The Window.screenY read-only property returns the vertical distance, in CSS pixels, of the top border of the user's browser viewport to the top edge of the screen.

Note: An alias of screenY was implemented across modern browsers in more recent times — Window.screenTop. This was originally supported only in IE but was introduced everywhere due to popularity.


A number equal to the number of CSS pixels from the top edge of the browser viewport to the top edge of the screen.


In our screenleft-screentop example, you'll see a canvas onto which has been drawn a circle. In this example we are using Window.screenLeft/Window.screenTop plus Window.requestAnimationFrame() to constantly redraw the circle in the same physical position on the screen, even if the window position is moved.

initialLeft = window.screenLeft + canvasElem.offsetLeft;
initialTop = window.screenTop + canvasElem.offsetTop;

function positionElem() {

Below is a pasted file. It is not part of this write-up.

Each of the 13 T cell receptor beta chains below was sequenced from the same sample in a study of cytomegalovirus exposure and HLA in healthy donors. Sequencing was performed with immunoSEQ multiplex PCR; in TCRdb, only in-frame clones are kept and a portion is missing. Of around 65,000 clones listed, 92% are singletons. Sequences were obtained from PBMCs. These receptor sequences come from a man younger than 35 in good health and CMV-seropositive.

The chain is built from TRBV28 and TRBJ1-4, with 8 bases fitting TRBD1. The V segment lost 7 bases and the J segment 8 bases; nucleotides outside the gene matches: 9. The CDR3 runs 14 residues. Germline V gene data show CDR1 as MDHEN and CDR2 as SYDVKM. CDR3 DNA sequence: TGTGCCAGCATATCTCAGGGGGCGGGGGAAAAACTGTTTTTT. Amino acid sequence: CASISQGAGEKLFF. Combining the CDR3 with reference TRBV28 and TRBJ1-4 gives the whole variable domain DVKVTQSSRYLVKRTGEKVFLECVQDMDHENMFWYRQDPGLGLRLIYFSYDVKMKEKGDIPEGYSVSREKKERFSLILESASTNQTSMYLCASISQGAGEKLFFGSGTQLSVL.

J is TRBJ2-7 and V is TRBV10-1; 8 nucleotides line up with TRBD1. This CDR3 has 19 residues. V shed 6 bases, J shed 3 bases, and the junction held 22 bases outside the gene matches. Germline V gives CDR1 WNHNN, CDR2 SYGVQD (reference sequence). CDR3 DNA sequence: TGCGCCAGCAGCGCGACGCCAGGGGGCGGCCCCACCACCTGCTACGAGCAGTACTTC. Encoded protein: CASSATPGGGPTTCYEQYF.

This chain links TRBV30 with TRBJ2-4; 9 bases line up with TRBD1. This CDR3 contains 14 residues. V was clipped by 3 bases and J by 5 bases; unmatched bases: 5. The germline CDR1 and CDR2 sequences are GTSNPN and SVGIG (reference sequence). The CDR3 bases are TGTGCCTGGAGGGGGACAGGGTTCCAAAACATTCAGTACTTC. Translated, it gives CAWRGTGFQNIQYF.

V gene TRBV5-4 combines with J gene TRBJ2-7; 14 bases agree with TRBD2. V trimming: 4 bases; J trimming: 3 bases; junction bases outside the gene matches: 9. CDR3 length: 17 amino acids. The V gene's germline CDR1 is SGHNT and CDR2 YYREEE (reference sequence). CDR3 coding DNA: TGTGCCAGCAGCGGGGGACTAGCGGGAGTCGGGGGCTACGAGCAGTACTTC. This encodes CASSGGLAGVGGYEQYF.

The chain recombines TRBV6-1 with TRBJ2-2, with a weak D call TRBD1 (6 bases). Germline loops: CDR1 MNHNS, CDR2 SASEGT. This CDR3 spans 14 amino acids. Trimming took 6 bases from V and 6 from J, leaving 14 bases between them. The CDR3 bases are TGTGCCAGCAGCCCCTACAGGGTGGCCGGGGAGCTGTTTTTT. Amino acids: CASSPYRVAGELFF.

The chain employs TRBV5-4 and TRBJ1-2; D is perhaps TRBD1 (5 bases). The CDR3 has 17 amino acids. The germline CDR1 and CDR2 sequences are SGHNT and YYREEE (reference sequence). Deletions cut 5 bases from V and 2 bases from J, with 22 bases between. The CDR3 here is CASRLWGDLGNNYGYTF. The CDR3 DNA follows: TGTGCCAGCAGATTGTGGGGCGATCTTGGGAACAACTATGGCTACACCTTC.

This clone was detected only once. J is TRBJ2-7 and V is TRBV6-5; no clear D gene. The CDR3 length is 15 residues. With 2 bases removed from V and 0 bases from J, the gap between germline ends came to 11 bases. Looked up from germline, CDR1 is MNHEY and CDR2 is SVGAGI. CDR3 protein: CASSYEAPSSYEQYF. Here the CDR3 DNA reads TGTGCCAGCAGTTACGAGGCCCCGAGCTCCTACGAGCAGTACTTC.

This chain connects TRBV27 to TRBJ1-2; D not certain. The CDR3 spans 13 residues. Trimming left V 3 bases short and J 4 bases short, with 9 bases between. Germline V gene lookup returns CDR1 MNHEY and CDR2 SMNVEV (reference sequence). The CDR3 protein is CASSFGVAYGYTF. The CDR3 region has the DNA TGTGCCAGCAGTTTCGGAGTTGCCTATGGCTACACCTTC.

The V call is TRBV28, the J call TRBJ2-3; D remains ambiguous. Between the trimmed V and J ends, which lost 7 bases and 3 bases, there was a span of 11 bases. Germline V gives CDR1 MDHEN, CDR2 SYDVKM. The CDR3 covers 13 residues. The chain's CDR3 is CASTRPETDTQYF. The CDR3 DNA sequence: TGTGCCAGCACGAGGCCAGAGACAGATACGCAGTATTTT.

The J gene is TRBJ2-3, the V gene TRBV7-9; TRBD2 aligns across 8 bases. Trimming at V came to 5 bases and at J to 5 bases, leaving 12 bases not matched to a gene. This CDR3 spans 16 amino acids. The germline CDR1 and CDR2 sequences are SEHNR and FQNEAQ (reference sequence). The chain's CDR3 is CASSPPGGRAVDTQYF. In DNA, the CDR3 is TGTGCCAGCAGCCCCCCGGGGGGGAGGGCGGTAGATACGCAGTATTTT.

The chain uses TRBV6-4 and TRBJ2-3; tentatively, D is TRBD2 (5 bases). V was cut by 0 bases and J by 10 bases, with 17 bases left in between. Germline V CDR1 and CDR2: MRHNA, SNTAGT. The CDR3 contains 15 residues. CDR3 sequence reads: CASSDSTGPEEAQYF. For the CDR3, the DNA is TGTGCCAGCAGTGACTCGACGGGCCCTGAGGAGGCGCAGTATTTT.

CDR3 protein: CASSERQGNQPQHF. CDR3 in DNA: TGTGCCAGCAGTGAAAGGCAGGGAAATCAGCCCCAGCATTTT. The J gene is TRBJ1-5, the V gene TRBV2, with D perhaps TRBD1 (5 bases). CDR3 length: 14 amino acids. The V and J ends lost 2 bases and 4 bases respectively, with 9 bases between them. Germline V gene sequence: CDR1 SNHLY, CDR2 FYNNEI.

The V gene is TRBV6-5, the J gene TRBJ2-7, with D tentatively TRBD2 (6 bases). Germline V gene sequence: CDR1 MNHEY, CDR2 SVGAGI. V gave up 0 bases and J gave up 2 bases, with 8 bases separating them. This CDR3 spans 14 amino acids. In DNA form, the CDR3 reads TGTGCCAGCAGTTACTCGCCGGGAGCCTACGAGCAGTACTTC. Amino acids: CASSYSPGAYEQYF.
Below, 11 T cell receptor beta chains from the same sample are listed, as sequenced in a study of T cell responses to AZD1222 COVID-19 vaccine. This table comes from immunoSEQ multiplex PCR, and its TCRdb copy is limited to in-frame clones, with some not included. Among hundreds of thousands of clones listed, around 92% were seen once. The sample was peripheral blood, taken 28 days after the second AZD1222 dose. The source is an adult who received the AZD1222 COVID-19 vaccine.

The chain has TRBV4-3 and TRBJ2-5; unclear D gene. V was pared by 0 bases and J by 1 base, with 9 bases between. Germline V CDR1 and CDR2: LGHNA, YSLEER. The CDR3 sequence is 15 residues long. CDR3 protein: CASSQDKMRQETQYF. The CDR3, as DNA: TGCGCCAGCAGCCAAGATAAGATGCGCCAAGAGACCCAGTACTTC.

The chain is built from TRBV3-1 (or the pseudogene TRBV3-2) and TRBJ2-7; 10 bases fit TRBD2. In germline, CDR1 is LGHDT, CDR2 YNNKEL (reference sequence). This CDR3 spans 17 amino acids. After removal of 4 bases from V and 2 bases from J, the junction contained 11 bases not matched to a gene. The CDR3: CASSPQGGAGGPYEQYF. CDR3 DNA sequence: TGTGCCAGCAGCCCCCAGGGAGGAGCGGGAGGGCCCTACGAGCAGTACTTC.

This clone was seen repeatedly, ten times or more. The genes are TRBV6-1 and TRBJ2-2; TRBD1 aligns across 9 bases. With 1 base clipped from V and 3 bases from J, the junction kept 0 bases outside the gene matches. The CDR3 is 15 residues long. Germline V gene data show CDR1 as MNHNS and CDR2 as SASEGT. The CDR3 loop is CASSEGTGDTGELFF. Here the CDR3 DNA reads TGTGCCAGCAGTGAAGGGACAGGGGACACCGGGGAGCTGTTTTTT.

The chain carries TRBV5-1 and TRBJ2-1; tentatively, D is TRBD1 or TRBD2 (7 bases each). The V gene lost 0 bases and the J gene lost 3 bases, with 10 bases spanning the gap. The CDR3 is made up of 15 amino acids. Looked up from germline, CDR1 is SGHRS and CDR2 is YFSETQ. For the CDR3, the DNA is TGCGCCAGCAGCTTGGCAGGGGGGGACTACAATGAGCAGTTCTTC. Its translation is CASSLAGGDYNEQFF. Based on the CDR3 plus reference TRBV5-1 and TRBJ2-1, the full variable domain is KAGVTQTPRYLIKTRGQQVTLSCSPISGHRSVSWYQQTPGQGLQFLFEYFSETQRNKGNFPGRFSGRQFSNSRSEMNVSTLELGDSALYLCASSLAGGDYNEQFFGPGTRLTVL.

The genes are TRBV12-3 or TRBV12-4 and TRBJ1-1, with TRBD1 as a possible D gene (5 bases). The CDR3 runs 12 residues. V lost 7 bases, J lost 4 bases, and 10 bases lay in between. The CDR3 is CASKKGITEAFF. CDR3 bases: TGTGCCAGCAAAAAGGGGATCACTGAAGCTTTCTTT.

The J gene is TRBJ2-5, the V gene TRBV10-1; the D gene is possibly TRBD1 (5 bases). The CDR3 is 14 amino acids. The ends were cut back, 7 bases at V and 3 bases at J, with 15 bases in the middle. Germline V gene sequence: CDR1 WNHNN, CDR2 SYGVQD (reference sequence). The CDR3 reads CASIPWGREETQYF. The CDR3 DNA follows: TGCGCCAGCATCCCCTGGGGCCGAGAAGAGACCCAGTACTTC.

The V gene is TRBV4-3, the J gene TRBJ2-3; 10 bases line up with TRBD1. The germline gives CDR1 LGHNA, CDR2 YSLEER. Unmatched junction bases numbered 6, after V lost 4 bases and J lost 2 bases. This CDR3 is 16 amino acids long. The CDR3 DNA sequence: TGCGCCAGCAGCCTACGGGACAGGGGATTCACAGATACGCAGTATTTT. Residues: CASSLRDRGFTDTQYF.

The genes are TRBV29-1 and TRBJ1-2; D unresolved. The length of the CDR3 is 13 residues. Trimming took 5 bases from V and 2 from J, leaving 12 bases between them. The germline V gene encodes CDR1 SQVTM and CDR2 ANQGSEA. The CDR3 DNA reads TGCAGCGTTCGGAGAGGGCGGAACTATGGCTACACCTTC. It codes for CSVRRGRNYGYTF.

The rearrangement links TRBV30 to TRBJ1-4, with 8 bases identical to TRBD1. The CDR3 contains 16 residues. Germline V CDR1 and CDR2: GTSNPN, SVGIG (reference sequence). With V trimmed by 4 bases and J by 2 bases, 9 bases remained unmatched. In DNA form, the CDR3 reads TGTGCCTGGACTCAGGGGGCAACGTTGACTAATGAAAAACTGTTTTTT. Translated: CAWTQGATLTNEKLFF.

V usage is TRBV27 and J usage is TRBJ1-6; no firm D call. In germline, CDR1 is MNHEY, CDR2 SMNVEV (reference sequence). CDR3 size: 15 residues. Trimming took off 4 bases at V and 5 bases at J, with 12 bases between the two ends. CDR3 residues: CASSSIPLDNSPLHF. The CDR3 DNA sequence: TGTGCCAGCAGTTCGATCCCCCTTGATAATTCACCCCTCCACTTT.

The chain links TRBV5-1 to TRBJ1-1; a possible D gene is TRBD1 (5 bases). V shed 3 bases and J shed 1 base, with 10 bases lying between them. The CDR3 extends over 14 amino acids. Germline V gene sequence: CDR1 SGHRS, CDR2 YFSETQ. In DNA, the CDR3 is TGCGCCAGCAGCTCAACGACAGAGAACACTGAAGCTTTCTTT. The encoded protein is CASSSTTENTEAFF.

let newLeft = window.screenLeft + canvasElem.offsetLeft;
  let newTop = window.screenTop + canvasElem.offsetTop;

  let leftUpdate = initialLeft - newLeft;
  let topUpdate = initialTop - newTop;

  ctx.fillStyle = 'rgb(0, 0, 0)';
  ctx.fillRect(0, 0, width, height);
  ctx.fillStyle = 'rgb(0, 0, 255)';
  ctx.arc(leftUpdate + (width/2), topUpdate + (height/2) + 35, 50, degToRad(0), degToRad(360), false);

  pElem.textContent = `Window.screenLeft: ${window.screenLeft}, Window.screenTop: ${window.screenTop}`;



These work in exactly the same way as screenX/screenY.

Also in the code we include a snippet that detects whether screenLeft is supported, and if not, polyfills in screenLeft/screenTop using screenX/screenY.

if (!window.screenLeft) {
  window.screenLeft = window.screenX;
  window.screenTop = window.screenY;


CSSOM View Module
# dom-window-screeny

Browser compatibility

BCD tables only load in the browser

See also